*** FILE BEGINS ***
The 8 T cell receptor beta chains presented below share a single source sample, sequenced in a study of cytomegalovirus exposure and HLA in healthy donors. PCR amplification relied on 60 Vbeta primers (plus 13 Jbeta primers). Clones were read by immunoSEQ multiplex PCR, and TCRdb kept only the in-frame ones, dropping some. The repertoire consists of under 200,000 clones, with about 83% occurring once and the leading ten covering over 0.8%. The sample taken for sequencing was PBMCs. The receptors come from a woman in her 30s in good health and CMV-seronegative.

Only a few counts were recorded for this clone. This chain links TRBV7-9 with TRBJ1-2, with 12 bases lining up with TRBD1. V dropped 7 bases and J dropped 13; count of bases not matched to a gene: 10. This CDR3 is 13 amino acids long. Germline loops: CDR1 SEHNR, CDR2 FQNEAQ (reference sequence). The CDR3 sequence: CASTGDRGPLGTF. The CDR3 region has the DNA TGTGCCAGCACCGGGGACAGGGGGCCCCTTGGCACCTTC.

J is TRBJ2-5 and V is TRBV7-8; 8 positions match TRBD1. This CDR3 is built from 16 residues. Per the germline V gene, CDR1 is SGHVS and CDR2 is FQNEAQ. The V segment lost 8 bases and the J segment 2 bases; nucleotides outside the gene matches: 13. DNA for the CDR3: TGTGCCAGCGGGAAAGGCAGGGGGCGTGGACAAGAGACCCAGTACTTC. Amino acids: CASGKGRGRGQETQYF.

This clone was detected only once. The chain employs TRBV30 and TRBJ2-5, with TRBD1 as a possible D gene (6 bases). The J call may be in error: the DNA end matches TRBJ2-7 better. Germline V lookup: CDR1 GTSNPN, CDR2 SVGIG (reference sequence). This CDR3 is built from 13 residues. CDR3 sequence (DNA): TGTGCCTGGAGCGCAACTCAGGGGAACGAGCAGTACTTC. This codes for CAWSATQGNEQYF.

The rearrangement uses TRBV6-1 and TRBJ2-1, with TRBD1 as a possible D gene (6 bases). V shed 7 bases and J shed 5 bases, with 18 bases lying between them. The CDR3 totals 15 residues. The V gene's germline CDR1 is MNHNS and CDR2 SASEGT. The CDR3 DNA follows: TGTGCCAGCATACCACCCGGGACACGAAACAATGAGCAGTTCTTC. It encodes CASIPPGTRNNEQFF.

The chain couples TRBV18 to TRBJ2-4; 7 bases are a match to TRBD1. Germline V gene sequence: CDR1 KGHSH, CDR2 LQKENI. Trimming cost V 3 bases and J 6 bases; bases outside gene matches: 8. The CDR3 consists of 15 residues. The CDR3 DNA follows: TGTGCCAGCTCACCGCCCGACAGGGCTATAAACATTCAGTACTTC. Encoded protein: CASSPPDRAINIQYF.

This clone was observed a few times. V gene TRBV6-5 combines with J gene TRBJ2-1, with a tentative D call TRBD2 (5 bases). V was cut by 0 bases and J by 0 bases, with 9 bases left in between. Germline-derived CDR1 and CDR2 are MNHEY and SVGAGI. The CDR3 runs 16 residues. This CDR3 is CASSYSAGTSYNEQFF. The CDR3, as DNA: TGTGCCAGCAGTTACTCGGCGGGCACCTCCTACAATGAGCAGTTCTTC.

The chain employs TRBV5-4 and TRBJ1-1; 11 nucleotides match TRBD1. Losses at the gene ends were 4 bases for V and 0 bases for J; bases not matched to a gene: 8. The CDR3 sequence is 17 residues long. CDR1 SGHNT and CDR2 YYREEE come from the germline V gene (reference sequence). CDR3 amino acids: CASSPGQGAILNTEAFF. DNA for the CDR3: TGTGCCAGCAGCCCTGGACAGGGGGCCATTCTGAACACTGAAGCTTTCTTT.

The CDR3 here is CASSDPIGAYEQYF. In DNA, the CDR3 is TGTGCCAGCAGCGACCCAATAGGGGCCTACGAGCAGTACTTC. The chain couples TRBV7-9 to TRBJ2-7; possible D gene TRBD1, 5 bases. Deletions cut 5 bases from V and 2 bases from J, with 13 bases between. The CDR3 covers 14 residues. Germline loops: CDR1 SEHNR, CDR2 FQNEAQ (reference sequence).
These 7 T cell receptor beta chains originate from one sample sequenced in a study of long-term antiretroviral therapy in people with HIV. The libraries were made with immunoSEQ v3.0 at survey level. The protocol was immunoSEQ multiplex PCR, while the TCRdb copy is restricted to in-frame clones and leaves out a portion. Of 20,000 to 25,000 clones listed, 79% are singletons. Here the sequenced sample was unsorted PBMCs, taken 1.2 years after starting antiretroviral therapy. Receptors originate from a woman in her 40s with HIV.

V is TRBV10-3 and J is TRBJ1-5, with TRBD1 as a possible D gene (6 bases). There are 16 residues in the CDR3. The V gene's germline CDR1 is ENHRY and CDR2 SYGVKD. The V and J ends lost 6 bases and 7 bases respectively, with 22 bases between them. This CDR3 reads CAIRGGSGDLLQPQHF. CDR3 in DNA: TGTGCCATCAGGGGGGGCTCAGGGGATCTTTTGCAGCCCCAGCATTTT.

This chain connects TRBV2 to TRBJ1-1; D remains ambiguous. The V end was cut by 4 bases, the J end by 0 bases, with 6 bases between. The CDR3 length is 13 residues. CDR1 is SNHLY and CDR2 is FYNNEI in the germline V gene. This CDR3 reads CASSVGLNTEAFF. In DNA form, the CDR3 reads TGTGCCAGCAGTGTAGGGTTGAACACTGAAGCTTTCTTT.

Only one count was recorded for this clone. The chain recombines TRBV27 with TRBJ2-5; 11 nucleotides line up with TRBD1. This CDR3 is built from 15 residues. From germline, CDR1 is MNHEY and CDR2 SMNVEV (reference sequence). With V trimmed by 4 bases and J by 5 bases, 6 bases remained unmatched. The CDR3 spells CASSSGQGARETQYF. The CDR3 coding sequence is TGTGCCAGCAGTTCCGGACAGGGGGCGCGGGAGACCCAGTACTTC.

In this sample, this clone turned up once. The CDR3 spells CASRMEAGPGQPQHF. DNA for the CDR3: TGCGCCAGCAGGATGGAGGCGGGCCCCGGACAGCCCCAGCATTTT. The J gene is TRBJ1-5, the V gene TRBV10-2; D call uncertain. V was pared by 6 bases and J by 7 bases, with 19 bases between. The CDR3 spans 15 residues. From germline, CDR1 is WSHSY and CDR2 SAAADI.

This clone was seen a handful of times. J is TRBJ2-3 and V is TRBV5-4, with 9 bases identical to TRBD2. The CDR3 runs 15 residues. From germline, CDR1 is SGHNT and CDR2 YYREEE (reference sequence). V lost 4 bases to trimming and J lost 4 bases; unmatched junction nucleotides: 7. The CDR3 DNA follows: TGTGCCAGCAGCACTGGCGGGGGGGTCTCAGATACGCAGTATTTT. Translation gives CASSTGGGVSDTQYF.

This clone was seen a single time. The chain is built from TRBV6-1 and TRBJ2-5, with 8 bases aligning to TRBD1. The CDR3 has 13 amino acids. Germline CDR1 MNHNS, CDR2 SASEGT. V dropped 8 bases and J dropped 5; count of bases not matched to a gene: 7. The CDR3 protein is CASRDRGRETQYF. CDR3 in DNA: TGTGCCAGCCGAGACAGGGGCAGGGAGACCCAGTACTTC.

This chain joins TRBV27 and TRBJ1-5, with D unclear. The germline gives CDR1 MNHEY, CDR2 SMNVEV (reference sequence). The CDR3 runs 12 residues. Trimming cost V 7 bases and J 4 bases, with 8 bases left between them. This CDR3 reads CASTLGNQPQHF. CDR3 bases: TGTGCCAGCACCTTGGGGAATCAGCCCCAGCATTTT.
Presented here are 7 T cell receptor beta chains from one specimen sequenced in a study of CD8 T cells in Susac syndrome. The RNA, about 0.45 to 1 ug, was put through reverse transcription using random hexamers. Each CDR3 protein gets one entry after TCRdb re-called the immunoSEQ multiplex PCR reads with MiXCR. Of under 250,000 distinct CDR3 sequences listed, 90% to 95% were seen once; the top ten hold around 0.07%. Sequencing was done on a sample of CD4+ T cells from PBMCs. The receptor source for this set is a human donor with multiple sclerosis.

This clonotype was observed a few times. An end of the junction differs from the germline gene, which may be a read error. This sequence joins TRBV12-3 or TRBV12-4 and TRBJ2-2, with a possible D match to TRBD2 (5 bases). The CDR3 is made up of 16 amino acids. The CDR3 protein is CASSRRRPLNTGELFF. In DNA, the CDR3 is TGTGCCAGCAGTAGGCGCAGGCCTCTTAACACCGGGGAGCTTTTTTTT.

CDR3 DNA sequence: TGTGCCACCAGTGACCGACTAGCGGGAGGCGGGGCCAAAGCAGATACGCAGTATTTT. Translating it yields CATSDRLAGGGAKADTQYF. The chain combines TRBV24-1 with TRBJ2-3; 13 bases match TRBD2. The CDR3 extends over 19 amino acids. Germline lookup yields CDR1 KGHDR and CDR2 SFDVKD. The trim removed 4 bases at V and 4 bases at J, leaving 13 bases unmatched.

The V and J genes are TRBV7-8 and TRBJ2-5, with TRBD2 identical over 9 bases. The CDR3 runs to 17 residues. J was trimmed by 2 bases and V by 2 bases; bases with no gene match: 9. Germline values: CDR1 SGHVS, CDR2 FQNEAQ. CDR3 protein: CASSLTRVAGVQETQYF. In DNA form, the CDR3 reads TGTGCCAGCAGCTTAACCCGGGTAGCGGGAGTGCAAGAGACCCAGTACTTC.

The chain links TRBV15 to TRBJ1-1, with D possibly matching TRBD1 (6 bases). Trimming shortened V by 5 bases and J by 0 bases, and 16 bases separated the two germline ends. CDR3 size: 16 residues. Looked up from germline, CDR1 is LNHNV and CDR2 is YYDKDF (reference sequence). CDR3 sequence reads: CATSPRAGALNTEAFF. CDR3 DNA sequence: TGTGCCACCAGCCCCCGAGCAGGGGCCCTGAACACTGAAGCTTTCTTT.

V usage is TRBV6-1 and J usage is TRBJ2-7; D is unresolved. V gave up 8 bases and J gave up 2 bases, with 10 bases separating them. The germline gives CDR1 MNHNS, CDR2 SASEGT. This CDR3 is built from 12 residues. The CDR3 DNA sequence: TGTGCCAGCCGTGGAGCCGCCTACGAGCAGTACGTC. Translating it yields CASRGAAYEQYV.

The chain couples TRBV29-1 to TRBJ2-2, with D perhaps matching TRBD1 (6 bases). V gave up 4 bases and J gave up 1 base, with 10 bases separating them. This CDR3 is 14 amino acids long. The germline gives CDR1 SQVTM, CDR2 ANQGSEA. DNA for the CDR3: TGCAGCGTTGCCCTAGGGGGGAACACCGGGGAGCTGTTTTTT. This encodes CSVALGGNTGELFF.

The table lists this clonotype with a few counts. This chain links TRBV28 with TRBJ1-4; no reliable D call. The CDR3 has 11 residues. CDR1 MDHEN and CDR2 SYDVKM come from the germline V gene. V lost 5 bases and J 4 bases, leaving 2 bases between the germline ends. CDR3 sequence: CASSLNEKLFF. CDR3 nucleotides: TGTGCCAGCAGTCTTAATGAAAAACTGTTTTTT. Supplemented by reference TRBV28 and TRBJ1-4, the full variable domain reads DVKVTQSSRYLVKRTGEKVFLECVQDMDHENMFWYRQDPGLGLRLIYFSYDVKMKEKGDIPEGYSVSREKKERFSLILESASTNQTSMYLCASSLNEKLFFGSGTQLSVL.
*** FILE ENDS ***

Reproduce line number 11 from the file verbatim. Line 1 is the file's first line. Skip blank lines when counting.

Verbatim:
V is TRBV10-3 and J is TRBJ1-5, with TRBD1 as a possible D gene (6 bases). There are 16 residues in the CDR3. The V gene's germline CDR1 is ENHRY and CDR2 SYGVKD. The V and J ends lost 6 bases and 7 bases respectively, with 22 bases between them. This CDR3 reads CAIRGGSGDLLQPQHF. CDR3 in DNA: TGTGCCATCAGGGGGGGCTCAGGGGATCTTTTGCAGCCCCAGCATTTT.